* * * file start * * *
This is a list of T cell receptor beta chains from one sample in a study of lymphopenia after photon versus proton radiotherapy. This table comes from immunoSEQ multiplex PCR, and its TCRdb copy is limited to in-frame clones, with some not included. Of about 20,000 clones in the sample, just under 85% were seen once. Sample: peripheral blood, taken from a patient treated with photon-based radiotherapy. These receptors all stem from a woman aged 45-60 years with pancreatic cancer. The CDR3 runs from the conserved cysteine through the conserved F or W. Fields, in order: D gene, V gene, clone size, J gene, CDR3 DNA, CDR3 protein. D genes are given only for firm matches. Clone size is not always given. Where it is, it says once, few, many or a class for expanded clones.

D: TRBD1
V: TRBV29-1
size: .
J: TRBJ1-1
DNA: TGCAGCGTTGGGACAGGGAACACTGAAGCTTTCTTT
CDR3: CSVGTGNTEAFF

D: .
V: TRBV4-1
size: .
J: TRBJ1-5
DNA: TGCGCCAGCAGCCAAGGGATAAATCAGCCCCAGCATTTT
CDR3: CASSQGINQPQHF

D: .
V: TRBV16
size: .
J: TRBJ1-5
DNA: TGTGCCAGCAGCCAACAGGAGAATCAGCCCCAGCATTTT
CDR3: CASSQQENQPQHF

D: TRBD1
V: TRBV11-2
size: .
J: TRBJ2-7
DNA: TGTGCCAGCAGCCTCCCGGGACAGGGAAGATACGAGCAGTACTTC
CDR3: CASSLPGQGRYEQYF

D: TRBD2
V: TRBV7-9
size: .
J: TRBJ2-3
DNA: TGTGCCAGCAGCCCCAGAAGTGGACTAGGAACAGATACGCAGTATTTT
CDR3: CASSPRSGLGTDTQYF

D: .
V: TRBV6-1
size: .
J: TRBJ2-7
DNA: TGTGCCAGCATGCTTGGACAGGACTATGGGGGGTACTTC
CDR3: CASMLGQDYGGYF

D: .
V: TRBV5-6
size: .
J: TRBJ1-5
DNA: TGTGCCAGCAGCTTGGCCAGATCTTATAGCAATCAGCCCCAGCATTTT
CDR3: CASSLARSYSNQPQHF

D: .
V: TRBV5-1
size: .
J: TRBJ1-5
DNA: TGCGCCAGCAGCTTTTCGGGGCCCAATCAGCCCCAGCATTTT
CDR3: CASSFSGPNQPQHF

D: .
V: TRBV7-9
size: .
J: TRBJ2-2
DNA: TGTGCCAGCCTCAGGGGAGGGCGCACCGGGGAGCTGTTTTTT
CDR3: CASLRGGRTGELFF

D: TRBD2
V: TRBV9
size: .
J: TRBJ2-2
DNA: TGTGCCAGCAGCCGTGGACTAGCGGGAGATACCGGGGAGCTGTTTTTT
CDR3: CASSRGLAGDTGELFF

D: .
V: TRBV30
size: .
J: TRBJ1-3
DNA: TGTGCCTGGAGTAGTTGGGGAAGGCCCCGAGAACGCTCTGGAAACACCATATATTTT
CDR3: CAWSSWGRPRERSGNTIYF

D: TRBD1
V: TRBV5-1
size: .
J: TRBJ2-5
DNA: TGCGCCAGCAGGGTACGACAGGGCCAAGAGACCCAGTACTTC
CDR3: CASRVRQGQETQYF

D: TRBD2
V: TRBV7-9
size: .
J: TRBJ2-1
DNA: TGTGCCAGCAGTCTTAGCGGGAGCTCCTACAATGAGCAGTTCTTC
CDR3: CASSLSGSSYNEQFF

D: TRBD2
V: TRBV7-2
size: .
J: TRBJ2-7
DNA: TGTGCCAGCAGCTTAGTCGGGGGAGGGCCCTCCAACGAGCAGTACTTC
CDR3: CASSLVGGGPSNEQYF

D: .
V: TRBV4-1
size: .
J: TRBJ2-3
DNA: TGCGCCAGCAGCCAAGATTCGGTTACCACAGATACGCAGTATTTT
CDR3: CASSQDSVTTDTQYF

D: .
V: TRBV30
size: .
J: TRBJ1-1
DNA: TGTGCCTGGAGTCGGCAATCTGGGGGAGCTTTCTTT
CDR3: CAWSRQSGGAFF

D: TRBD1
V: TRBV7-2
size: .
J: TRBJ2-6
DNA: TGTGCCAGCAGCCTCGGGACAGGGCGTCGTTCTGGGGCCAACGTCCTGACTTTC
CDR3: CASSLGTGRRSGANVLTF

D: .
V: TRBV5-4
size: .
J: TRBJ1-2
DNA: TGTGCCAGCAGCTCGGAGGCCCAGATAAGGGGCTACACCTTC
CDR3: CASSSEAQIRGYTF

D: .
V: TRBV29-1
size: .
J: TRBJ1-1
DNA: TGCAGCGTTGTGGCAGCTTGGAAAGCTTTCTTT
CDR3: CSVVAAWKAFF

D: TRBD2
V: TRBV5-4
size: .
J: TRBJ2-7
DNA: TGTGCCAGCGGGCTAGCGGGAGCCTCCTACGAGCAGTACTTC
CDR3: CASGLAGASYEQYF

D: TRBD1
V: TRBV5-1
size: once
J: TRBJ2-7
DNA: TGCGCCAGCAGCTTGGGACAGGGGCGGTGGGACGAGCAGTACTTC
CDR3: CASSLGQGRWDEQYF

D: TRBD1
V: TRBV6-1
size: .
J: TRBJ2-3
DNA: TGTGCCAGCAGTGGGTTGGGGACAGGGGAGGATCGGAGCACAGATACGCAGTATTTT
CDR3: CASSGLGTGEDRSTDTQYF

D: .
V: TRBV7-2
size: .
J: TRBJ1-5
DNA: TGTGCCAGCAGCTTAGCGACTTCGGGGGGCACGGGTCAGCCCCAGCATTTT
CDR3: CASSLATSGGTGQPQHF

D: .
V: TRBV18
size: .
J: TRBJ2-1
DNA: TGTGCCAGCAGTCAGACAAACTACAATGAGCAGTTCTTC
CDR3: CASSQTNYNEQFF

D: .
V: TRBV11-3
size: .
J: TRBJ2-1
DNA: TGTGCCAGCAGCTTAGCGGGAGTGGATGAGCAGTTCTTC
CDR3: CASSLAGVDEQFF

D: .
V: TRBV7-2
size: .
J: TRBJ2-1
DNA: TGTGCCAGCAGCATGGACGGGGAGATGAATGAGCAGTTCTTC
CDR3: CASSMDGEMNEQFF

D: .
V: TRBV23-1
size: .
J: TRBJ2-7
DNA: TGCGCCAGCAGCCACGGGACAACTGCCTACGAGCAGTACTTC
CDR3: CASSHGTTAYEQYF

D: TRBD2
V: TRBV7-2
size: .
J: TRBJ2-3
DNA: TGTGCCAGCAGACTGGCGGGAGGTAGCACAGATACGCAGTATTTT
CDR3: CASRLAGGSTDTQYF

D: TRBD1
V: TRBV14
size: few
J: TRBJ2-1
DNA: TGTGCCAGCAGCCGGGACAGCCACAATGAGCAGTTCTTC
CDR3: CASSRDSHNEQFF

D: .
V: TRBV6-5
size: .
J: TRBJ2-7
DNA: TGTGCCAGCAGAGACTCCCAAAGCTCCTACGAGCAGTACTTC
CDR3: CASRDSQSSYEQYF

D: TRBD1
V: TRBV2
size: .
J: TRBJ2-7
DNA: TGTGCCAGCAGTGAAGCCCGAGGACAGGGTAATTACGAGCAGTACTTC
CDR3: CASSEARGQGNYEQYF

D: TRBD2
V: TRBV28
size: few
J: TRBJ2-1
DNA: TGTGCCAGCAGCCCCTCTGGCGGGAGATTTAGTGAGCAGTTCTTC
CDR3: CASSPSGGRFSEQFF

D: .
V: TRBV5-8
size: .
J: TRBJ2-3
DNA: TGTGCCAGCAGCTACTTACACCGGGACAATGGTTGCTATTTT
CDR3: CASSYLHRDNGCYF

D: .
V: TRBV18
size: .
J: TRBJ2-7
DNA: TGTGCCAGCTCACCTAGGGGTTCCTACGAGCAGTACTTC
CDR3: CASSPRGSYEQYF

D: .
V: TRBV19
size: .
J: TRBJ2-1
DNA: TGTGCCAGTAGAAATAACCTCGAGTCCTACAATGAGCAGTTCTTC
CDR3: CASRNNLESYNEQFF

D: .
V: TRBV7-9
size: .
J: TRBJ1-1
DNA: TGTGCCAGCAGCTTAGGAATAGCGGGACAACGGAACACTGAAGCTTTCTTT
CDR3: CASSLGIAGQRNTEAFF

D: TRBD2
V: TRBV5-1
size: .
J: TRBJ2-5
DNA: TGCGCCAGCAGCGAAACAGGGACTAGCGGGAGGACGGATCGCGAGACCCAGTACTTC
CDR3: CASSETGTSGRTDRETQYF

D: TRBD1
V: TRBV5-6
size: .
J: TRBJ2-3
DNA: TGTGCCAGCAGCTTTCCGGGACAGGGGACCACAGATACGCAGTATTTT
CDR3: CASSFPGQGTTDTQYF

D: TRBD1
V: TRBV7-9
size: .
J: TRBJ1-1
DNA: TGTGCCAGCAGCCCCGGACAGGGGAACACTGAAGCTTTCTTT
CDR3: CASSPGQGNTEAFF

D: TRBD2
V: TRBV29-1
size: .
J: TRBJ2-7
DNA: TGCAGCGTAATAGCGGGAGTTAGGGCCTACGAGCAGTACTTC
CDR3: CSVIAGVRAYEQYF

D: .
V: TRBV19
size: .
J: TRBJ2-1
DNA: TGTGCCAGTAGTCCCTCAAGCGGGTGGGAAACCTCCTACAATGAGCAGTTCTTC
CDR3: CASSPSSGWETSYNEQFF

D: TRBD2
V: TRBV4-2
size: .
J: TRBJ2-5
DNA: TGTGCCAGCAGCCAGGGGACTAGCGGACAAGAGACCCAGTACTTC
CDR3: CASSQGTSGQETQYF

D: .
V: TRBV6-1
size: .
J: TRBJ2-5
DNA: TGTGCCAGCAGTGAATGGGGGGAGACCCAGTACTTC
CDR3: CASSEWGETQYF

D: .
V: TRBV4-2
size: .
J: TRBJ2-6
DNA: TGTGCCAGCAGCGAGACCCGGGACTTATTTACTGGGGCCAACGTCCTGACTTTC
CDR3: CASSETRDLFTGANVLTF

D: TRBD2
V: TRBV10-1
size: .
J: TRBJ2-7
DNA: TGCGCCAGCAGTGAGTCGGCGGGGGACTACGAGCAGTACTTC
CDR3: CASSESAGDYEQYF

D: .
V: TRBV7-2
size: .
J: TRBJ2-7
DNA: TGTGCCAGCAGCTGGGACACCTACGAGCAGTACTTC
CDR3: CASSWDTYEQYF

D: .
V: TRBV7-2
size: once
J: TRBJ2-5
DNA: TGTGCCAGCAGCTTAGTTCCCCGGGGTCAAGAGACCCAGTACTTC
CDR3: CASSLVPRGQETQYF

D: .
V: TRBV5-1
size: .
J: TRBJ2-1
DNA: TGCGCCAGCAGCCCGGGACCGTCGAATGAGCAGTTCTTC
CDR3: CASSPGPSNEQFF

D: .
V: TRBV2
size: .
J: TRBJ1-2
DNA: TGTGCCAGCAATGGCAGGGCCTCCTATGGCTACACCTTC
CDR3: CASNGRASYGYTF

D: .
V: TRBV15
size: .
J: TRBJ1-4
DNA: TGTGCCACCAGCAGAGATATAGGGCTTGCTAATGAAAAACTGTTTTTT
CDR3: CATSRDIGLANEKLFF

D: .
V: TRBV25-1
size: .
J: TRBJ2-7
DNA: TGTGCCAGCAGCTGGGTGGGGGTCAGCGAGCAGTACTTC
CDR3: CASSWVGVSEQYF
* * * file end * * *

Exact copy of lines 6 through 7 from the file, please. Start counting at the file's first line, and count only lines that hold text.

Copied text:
DNA: TGCAGCGTTGGGACAGGGAACACTGAAGCTTTCTTT
CDR3: CSVGTGNTEAFF